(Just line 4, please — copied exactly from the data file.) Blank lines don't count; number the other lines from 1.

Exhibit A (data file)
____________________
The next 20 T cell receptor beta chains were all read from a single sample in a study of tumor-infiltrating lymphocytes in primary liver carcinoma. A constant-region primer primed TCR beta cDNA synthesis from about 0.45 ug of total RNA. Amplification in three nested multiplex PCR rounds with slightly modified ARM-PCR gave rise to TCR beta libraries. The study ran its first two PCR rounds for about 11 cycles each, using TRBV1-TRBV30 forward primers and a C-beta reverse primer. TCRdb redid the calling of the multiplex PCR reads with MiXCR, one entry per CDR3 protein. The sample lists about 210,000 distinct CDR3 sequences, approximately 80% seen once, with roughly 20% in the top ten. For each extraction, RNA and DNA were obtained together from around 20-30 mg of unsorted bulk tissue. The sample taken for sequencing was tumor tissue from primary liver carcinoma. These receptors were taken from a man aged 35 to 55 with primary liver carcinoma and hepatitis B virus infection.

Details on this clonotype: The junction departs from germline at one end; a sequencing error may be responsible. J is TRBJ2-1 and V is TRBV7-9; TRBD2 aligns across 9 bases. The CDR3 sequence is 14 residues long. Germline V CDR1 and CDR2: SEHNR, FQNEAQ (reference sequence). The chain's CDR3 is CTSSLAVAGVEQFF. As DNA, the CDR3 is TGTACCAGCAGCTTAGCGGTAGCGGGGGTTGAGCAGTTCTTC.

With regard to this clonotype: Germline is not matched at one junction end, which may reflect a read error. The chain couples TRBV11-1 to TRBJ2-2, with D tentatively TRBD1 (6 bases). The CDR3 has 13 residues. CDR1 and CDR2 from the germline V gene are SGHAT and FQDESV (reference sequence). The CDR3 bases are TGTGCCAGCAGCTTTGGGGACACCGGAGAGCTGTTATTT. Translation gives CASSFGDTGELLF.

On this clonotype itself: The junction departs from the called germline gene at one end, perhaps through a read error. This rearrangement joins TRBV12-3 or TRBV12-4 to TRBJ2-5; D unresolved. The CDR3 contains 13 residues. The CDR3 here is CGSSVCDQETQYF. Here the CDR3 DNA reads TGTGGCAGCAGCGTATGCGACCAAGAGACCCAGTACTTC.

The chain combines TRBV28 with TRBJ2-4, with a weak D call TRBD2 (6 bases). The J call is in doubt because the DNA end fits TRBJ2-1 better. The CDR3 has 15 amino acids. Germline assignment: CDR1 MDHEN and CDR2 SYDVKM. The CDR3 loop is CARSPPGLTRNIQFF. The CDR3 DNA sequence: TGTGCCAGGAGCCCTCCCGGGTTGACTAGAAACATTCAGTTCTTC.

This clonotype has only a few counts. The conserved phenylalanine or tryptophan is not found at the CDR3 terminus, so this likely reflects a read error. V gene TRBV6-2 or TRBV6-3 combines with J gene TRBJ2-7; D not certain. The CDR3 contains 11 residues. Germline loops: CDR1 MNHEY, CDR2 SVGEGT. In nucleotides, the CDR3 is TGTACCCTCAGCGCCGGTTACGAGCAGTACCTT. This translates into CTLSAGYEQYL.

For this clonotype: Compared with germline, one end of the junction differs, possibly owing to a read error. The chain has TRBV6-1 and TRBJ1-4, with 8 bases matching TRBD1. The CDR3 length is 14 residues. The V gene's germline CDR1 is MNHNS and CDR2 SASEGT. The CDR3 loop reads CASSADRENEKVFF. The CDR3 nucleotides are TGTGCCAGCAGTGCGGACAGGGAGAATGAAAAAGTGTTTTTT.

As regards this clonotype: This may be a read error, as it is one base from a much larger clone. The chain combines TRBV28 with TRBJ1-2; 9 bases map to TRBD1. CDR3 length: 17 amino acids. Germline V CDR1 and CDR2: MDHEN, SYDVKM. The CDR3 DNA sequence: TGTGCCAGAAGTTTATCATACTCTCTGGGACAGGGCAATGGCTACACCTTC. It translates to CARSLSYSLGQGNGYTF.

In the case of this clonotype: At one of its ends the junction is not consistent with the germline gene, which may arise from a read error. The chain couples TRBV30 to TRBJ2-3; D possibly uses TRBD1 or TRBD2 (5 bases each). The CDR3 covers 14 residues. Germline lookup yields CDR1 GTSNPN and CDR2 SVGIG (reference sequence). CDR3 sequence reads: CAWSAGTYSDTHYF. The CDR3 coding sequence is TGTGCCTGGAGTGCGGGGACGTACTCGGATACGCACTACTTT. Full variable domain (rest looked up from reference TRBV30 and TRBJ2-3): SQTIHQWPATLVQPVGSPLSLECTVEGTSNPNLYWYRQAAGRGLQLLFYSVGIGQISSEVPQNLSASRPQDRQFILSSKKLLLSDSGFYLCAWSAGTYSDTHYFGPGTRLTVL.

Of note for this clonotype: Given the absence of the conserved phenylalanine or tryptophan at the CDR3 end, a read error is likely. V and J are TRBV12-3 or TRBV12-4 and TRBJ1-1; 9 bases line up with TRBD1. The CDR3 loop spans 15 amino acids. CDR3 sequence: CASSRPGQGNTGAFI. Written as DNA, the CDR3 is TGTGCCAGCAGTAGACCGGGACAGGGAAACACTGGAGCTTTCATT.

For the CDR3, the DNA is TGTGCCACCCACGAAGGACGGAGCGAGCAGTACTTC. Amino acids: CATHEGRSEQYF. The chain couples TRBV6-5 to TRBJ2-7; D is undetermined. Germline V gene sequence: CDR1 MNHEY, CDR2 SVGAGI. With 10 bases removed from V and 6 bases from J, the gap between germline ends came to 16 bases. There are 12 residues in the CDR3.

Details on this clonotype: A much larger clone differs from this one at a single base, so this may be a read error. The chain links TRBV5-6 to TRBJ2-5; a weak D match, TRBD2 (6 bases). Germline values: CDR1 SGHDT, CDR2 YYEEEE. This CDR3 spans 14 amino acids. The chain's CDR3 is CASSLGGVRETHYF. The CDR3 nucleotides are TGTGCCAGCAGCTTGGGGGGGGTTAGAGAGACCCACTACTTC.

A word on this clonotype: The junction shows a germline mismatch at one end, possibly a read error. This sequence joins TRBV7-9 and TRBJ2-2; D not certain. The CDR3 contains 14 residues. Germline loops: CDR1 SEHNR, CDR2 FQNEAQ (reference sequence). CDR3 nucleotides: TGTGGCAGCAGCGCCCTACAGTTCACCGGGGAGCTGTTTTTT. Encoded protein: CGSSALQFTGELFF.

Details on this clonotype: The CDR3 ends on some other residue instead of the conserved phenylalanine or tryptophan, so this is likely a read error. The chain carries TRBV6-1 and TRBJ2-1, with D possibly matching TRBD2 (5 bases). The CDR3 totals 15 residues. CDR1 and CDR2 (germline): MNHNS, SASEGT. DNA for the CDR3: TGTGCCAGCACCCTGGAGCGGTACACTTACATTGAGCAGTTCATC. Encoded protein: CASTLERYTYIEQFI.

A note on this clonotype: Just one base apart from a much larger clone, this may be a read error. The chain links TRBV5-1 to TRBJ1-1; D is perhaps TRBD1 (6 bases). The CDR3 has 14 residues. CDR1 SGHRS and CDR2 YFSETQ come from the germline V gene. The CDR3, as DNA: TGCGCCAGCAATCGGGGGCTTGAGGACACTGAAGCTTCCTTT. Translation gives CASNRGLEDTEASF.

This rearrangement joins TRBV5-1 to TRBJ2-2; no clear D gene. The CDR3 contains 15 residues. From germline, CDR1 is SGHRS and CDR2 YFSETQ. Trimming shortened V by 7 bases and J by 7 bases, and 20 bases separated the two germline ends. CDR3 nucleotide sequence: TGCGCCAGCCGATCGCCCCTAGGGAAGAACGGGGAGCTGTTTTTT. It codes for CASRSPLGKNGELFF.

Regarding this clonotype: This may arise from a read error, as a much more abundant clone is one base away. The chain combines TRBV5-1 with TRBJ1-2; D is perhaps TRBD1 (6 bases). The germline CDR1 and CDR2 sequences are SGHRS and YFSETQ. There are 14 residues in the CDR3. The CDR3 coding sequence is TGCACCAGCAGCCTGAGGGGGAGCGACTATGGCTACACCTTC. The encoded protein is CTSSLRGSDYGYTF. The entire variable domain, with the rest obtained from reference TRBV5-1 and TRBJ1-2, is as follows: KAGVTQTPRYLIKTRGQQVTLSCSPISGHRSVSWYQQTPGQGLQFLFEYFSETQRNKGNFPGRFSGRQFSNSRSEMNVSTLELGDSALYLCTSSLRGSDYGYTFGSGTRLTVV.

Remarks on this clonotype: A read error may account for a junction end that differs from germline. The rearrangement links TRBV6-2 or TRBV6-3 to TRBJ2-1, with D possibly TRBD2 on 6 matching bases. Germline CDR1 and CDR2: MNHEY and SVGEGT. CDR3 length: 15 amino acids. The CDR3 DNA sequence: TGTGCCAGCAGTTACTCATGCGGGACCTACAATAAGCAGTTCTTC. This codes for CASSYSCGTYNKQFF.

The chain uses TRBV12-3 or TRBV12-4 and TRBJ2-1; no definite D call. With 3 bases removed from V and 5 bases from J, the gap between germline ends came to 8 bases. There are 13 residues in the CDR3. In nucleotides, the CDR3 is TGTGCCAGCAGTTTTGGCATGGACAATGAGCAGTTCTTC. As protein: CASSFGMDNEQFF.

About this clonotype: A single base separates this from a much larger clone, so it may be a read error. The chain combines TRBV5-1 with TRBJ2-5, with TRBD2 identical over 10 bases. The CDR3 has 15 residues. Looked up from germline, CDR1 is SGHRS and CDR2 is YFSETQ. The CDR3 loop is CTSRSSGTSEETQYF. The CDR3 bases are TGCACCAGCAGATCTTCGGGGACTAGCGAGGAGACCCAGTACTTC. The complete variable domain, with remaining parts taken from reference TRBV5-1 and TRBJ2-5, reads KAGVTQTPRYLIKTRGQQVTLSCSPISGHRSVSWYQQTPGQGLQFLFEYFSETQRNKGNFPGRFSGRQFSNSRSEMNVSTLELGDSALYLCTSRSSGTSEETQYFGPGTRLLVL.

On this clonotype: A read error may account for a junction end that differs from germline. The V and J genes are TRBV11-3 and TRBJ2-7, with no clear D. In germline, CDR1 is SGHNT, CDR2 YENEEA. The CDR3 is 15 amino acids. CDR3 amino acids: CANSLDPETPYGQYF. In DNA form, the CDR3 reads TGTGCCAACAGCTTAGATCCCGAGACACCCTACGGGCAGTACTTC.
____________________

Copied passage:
On this clonotype itself: The junction departs from the called germline gene at one end, perhaps through a read error. This rearrangement joins TRBV12-3 or TRBV12-4 to TRBJ2-5; D unresolved. The CDR3 contains 13 residues. The CDR3 here is CGSSVCDQETQYF. Here the CDR3 DNA reads TGTGGCAGCAGCGTATGCGACCAAGAGACCCAGTACTTC.